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The Department: a podcast about trends.
114 minutes | 4 days ago
2000’s Trends: Hipster Scams of JT Leroy & Mast Brothers, The New Sincerity, Fauxrony & Ironic History
This week we continue a bit more into some 2000’s trends that not just defined that decade but offered some insight into our today. This week is a deeper look at IRONY (and misunderstandings) and some additional Scammers in the Hipster culture: JT LeRoy and The Mast Brothers.Visit thedepartment.world for detailed show notes!
121 minutes | 11 days ago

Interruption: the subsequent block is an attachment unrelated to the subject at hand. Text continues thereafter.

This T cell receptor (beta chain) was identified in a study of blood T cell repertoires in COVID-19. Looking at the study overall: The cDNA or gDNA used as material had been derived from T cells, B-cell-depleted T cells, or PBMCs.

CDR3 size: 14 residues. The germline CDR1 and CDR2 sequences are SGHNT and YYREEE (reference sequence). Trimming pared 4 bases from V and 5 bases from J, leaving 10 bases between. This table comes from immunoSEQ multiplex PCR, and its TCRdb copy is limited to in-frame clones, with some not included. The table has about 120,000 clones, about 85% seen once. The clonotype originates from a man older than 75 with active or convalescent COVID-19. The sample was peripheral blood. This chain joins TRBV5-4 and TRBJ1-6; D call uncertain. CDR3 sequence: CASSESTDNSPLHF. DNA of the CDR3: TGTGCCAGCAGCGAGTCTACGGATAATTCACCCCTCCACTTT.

2000’s Trends: The Seedy Underbelly of the Hipsters: Scammers and Misogynists, The Betrayal of the Hipster Grifter, Suicide Girls + The Encyclopedia of Hipster Abusers
Kim + Amanda dig into the seedy underbelly of the hipster culture of the 2000's, discussing The Hipster Grifter, "Ironic Sexism," Suicide Girls, and The Encyclopedia of Hipster Abusers. TW: This episode includes a lot of frank conversation about physical/sexual abuse and bullying. Due to the sensitive nature of this episode, visit our website to see the full show notes.
123 minutes | 18 days ago
2000’s Trends: Signature Hipster Stuff - Nerd Elitism, "Ironic" Racism, PBR, Skinny Jeans, Scarf Scandals and the Origins of FOMO